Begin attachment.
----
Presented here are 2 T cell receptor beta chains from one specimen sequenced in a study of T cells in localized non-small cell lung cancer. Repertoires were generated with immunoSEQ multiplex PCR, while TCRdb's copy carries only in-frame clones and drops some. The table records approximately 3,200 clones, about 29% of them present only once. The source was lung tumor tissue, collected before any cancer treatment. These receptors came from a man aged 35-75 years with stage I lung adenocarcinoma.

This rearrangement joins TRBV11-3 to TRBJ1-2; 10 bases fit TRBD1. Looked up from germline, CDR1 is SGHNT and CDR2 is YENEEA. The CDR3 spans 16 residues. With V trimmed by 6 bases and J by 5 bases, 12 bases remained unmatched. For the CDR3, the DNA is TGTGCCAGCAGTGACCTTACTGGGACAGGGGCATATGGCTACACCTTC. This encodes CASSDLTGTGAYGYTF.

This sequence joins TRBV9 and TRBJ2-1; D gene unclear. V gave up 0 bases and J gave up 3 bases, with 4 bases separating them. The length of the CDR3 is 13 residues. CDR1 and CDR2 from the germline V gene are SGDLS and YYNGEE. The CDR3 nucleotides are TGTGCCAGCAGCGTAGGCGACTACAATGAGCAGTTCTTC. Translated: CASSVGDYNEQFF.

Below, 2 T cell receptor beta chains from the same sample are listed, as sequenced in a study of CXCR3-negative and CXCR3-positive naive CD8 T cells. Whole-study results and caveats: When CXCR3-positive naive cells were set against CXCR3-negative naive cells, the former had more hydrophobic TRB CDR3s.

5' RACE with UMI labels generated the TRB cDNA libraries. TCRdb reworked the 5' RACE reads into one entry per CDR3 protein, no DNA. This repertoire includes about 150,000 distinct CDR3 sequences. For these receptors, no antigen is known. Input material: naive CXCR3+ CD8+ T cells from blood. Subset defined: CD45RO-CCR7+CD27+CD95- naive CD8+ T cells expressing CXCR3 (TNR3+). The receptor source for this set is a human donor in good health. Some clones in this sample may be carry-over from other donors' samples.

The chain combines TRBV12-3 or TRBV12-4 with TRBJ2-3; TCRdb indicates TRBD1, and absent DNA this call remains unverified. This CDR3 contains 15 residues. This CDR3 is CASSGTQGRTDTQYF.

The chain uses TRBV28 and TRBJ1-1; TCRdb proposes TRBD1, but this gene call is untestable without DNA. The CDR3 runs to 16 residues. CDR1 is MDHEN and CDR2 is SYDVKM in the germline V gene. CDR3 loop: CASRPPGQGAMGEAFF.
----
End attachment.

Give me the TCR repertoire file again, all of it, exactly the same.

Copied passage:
Presented here are 2 T cell receptor beta chains from one specimen sequenced in a study of T cells in localized non-small cell lung cancer. Repertoires were generated with immunoSEQ multiplex PCR, while TCRdb's copy carries only in-frame clones and drops some. The table records approximately 3,200 clones, about 29% of them present only once. The source was lung tumor tissue, collected before any cancer treatment. These receptors came from a man aged 35-75 years with stage I lung adenocarcinoma.

This rearrangement joins TRBV11-3 to TRBJ1-2; 10 bases fit TRBD1. Looked up from germline, CDR1 is SGHNT and CDR2 is YENEEA. The CDR3 spans 16 residues. With V trimmed by 6 bases and J by 5 bases, 12 bases remained unmatched. For the CDR3, the DNA is TGTGCCAGCAGTGACCTTACTGGGACAGGGGCATATGGCTACACCTTC. This encodes CASSDLTGTGAYGYTF.

This sequence joins TRBV9 and TRBJ2-1; D gene unclear. V gave up 0 bases and J gave up 3 bases, with 4 bases separating them. The length of the CDR3 is 13 residues. CDR1 and CDR2 from the germline V gene are SGDLS and YYNGEE. The CDR3 nucleotides are TGTGCCAGCAGCGTAGGCGACTACAATGAGCAGTTCTTC. Translated: CASSVGDYNEQFF.

Below, 2 T cell receptor beta chains from the same sample are listed, as sequenced in a study of CXCR3-negative and CXCR3-positive naive CD8 T cells. Whole-study results and caveats: When CXCR3-positive naive cells were set against CXCR3-negative naive cells, the former had more hydrophobic TRB CDR3s.

5' RACE with UMI labels generated the TRB cDNA libraries. TCRdb reworked the 5' RACE reads into one entry per CDR3 protein, no DNA. This repertoire includes about 150,000 distinct CDR3 sequences. For these receptors, no antigen is known. Input material: naive CXCR3+ CD8+ T cells from blood. Subset defined: CD45RO-CCR7+CD27+CD95- naive CD8+ T cells expressing CXCR3 (TNR3+). The receptor source for this set is a human donor in good health. Some clones in this sample may be carry-over from other donors' samples.

The chain combines TRBV12-3 or TRBV12-4 with TRBJ2-3; TCRdb indicates TRBD1, and absent DNA this call remains unverified. This CDR3 contains 15 residues. This CDR3 is CASSGTQGRTDTQYF.

The chain uses TRBV28 and TRBJ1-1; TCRdb proposes TRBD1, but this gene call is untestable without DNA. The CDR3 runs to 16 residues. CDR1 is MDHEN and CDR2 is SYDVKM in the germline V gene. CDR3 loop: CASRPPGQGAMGEAFF.